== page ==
On December 3rd, the Reds announced that they had signed Bronson Arroyo to a 3 year, $35 mil extension. At the time of the signing, I was not impressed and my view of it has not changed much. Since then, we have learned that much of Arroyo's money is deferred, which softens the rough edges a bit, but we've also learned much more about the pitching market. Wandy Rodriguez agreed to a 3 year, $34 mil extension with the Astros yesterday, which is pretty much identical to the deal Arroyo signed (sans the deferments, and the fact that Wandy was in his last year of arb). So it made me wonder just how the Arroyo deal stacks up to other deals that have been signed this off-season.
Below is a list of free agent pitchers (culled from MLBTR's FA tracker) who signed for $5 mil or more this off-season (plus Wandy and minus Cliff Lee, because that's not fair) with their last three seasons of IP, FIP, and WAR included:
|contract||IP (last 3 years)||FIPs||WAR|
|Jorge De La Rosa||2y/22.5mil||130/185/121.2||4.06/3.91/4.30||7.8|
It's also important to note that Garland, De La Rosa, Lilly, and Westbrook all signed before Arroyo's extension, so a fairly clear picture of the market had been set. As you can see, Arroyo's deal is nearly identical to both Lilly's and Wandy's, though they have been clearly superior pitchers the past few years. There are no perfect comparisons for Arroyo performance-wise, but his closest analogs are Garland and Pavano who are being paid significantly less (that Garland deal looks like an absolute steal for the Trolley Dodgers).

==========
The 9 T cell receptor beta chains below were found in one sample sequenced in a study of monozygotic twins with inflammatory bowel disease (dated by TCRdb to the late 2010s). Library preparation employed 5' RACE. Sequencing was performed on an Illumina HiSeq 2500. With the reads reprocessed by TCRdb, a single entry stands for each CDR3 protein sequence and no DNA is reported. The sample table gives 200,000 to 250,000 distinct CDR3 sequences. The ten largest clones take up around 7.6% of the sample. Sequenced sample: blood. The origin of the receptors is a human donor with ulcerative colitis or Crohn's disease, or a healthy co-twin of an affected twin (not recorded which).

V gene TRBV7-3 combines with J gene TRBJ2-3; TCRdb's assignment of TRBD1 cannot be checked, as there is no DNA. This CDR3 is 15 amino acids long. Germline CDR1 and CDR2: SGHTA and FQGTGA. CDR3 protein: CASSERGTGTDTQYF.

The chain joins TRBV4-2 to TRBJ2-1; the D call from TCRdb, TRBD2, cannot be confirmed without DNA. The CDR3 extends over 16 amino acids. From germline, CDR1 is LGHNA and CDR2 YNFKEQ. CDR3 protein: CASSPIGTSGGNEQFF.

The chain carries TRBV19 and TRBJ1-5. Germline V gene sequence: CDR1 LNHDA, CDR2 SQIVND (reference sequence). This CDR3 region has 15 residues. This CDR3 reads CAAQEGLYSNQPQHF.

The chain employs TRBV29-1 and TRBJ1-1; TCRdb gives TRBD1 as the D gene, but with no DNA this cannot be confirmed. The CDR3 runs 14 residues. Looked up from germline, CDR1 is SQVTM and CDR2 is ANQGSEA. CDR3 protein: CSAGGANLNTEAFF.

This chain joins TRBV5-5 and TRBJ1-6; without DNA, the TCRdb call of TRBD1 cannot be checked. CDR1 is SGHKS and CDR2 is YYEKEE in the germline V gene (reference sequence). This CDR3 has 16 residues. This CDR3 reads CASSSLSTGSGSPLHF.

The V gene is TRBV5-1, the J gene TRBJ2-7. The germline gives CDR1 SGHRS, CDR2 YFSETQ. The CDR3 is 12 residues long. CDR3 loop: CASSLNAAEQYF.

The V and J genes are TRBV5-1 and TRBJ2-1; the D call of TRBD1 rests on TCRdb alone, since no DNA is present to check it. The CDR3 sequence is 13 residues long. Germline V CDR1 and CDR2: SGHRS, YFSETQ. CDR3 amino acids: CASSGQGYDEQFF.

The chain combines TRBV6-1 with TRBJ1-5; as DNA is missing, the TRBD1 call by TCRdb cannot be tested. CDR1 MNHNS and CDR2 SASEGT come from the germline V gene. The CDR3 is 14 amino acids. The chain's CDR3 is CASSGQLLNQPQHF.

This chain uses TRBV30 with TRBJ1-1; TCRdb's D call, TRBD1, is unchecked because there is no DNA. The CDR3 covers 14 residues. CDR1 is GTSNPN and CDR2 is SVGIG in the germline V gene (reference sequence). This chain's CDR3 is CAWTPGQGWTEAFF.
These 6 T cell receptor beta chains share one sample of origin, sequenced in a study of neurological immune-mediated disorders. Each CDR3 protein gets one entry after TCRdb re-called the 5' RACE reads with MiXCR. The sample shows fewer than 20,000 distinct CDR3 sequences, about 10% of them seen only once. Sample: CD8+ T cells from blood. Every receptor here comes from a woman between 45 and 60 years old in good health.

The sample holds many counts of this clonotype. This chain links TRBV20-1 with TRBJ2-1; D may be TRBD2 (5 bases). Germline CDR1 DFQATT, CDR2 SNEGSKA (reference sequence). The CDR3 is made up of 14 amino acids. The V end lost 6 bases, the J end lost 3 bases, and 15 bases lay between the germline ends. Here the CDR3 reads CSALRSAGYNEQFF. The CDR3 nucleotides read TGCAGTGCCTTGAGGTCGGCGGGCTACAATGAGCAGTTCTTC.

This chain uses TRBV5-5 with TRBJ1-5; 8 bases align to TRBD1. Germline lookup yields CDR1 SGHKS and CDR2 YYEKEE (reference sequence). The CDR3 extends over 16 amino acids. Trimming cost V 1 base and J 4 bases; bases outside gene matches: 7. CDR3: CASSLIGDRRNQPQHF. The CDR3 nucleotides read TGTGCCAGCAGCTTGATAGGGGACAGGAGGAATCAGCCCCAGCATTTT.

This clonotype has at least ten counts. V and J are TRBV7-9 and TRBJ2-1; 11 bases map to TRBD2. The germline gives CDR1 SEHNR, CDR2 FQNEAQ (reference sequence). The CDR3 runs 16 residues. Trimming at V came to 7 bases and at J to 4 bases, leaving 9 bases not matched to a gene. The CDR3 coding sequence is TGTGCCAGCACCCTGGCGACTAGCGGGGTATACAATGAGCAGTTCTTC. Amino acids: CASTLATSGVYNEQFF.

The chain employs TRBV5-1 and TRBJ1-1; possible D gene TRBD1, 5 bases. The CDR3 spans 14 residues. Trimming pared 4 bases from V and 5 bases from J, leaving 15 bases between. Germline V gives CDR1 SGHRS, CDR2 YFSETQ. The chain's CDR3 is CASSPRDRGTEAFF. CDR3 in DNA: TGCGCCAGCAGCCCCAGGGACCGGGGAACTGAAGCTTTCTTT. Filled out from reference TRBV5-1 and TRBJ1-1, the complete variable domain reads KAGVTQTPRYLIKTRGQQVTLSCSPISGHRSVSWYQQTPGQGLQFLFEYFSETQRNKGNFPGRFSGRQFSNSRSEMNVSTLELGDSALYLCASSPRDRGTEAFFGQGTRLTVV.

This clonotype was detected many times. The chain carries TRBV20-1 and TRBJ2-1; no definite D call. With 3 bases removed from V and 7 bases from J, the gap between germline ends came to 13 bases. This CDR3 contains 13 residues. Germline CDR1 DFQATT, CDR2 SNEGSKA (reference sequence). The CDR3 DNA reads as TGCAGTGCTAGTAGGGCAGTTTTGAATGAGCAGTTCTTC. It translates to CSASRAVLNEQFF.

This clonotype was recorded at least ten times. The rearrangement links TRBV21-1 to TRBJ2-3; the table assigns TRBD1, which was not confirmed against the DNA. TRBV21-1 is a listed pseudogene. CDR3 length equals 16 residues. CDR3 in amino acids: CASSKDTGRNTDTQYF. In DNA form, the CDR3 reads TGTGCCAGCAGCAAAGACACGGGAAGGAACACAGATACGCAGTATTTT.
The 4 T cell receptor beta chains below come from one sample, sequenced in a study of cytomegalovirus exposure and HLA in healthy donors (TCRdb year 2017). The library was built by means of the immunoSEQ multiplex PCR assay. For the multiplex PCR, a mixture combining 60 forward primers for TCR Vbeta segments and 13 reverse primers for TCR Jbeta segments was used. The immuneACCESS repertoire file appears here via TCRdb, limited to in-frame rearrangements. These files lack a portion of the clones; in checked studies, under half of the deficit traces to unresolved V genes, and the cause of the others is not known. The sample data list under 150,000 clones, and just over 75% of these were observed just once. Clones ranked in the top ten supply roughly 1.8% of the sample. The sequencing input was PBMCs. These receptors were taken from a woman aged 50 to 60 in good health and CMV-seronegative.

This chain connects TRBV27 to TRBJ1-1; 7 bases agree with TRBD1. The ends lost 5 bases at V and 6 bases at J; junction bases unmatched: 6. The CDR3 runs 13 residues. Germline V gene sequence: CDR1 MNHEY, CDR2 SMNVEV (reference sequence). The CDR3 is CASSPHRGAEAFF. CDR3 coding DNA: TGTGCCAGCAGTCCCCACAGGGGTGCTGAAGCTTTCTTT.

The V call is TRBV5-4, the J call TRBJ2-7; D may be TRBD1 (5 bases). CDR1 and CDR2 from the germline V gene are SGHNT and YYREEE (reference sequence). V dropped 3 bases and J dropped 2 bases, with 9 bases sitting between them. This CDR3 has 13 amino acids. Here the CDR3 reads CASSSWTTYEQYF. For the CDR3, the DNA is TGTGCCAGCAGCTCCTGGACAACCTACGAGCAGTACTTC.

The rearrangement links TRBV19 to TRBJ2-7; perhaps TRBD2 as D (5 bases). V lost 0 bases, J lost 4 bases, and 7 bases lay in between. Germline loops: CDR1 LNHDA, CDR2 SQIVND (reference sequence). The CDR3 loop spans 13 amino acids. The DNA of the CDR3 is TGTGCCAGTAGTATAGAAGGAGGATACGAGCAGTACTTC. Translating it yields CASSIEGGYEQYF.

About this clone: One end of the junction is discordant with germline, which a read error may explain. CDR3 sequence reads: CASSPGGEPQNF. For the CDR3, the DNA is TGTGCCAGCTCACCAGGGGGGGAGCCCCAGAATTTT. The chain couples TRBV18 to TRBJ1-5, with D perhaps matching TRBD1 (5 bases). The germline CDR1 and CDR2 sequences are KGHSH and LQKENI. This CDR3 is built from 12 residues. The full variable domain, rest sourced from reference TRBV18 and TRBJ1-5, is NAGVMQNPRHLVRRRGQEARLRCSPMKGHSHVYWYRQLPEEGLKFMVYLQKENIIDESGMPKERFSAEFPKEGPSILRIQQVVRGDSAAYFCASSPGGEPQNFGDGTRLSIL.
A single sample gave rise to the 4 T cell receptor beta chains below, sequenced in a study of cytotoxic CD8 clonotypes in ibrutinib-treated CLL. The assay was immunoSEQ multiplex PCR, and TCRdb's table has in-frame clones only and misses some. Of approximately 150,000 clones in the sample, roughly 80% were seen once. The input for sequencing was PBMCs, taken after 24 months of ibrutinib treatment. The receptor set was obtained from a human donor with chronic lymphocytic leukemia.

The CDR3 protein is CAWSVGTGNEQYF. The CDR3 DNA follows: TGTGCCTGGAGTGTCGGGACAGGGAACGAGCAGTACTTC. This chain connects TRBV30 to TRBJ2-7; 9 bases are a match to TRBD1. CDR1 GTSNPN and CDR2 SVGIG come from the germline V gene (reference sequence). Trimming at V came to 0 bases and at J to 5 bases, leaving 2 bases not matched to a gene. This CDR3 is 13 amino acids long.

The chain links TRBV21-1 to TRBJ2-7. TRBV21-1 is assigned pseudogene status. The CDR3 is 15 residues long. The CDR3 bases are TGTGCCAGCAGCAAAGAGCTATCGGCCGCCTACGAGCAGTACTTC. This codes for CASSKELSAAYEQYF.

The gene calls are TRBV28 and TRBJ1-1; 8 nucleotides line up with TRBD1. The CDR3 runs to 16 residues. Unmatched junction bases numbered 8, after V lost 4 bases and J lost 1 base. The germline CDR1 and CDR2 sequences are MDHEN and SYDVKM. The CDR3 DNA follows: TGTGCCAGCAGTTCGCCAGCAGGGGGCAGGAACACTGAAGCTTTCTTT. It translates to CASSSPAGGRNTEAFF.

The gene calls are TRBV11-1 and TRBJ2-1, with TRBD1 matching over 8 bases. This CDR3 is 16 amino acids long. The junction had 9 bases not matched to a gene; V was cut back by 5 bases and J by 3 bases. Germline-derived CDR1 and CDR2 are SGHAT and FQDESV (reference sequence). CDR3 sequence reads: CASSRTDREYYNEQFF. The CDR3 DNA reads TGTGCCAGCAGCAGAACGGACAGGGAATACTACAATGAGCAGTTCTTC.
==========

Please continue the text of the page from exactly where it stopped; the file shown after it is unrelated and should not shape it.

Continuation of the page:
So it looks like the Arroyo deal is a significant overpay when compared to the rest of the market. Of course, this assessment ignores the special circumstances of the deal, like the deferments and especially the restructuring of the option. But the Reds had the choice to decline the option and let Arroyo go as a free agent, which is looking more and more like the best choice in hindsight. Only the Lilly deal had been completed when the Reds made the decision on the option, so there were a number of other pitchers out there at the time. It seems Walt overestimated the market when he agreed to pay the $11.5 mil. The best road was probably to decline the option and attempt to re-sign Arroyo as a free agent. The Reds probably could have gotten him for Pavano/Westbrook money instead of Lilly/Wandy money.